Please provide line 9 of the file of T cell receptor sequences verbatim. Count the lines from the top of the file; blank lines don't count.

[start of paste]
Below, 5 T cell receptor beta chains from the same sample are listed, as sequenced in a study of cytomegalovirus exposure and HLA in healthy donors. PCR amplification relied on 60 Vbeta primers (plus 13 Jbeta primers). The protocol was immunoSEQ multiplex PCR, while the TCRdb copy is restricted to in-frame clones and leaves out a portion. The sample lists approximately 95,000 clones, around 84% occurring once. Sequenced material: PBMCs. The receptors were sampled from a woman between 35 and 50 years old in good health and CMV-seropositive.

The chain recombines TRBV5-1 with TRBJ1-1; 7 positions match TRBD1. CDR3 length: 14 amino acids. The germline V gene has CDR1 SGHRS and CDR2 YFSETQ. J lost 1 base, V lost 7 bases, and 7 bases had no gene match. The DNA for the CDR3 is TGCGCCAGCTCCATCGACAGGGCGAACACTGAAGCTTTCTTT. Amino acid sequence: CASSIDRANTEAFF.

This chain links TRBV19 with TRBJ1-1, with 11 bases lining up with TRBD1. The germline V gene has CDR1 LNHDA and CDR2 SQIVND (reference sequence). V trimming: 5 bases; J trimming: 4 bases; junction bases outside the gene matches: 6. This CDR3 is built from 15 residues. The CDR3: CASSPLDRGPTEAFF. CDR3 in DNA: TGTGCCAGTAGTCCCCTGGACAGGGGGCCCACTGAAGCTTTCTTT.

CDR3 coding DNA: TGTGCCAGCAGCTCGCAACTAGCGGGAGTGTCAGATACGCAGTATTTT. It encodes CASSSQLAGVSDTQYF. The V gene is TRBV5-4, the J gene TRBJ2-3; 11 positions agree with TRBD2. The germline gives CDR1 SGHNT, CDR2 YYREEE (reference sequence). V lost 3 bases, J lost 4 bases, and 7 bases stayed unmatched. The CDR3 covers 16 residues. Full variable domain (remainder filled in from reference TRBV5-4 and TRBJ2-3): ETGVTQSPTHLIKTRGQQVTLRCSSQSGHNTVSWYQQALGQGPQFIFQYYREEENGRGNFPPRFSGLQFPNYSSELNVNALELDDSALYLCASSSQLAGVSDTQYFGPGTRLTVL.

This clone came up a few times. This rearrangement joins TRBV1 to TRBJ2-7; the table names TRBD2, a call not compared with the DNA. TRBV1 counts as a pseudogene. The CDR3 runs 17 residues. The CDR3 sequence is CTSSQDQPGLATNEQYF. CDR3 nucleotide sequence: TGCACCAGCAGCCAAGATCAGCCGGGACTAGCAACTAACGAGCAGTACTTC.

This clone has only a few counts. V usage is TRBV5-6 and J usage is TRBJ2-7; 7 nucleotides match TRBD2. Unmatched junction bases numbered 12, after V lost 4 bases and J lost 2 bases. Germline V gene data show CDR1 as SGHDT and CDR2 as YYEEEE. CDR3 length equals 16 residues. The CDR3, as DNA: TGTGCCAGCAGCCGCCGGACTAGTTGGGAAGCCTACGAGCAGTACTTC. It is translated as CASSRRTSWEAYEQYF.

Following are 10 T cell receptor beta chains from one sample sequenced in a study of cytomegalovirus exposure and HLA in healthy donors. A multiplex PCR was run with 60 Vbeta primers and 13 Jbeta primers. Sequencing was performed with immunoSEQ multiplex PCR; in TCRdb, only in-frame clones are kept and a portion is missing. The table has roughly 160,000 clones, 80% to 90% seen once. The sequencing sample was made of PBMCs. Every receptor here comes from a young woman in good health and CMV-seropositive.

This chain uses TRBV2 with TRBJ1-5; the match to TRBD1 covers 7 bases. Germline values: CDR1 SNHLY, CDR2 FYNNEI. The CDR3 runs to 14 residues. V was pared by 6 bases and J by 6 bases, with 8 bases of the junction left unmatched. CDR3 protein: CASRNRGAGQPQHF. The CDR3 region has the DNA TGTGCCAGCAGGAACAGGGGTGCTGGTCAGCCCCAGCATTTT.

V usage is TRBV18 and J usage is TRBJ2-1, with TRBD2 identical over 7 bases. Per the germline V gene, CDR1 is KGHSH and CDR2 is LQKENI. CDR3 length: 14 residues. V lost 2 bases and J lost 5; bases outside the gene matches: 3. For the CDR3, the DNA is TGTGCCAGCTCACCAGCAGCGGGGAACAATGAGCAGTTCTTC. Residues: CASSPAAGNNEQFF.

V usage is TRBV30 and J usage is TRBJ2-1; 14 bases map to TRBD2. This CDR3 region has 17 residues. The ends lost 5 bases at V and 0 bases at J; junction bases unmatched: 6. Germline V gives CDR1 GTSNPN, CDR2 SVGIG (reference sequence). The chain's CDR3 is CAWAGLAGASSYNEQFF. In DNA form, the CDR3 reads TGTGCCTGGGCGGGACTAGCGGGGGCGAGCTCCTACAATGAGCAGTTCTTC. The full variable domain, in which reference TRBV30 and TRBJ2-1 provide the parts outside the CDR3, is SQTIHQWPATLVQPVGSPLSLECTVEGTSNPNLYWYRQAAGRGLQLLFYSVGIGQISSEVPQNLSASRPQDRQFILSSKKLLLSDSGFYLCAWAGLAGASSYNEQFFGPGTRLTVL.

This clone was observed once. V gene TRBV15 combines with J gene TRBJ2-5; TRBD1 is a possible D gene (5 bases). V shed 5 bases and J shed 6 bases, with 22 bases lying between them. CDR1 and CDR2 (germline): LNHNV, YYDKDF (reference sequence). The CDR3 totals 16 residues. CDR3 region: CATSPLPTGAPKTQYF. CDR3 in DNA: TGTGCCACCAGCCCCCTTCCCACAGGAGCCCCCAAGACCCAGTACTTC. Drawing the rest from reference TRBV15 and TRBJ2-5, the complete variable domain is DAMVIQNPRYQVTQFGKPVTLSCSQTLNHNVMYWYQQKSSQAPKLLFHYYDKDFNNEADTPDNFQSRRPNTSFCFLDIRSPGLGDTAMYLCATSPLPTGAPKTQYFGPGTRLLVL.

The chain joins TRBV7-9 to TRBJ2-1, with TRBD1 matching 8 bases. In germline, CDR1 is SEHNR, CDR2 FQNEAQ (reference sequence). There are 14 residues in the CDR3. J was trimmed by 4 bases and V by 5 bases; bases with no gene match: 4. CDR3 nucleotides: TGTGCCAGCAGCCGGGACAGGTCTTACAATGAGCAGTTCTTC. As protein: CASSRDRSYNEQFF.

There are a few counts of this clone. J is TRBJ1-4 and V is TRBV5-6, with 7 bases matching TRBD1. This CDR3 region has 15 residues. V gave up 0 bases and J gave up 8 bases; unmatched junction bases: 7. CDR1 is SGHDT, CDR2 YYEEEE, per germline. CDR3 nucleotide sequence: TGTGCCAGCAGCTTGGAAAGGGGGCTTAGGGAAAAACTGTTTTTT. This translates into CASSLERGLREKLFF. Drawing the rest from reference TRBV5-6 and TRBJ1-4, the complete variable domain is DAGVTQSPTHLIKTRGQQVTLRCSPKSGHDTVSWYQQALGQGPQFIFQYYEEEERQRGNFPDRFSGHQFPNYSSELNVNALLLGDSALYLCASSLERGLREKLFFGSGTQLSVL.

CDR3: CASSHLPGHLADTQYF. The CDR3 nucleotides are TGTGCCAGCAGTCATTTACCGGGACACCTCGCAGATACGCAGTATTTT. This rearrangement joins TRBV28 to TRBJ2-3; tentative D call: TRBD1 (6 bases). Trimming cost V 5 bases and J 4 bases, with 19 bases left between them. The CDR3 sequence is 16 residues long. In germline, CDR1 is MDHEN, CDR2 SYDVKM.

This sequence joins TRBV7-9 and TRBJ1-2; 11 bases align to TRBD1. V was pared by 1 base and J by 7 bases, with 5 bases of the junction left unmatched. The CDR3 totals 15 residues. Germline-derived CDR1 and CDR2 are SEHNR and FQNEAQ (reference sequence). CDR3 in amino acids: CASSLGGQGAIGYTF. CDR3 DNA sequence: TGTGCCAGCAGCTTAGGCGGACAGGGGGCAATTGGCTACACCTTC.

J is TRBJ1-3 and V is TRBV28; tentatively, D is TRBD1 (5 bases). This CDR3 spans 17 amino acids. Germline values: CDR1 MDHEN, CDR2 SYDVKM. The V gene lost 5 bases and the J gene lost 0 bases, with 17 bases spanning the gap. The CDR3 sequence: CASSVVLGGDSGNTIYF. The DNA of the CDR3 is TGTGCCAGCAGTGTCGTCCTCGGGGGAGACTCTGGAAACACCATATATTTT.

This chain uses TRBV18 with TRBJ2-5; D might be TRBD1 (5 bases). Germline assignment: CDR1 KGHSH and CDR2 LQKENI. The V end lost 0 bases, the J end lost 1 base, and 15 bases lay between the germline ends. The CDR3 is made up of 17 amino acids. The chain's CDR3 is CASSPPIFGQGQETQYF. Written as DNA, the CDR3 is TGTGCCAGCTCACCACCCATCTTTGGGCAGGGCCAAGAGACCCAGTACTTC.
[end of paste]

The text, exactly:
V usage is TRBV18 and J usage is TRBJ2-1, with TRBD2 identical over 7 bases. Per the germline V gene, CDR1 is KGHSH and CDR2 is LQKENI. CDR3 length: 14 residues. V lost 2 bases and J lost 5; bases outside the gene matches: 3. For the CDR3, the DNA is TGTGCCAGCTCACCAGCAGCGGGGAACAATGAGCAGTTCTTC. Residues: CASSPAAGNNEQFF.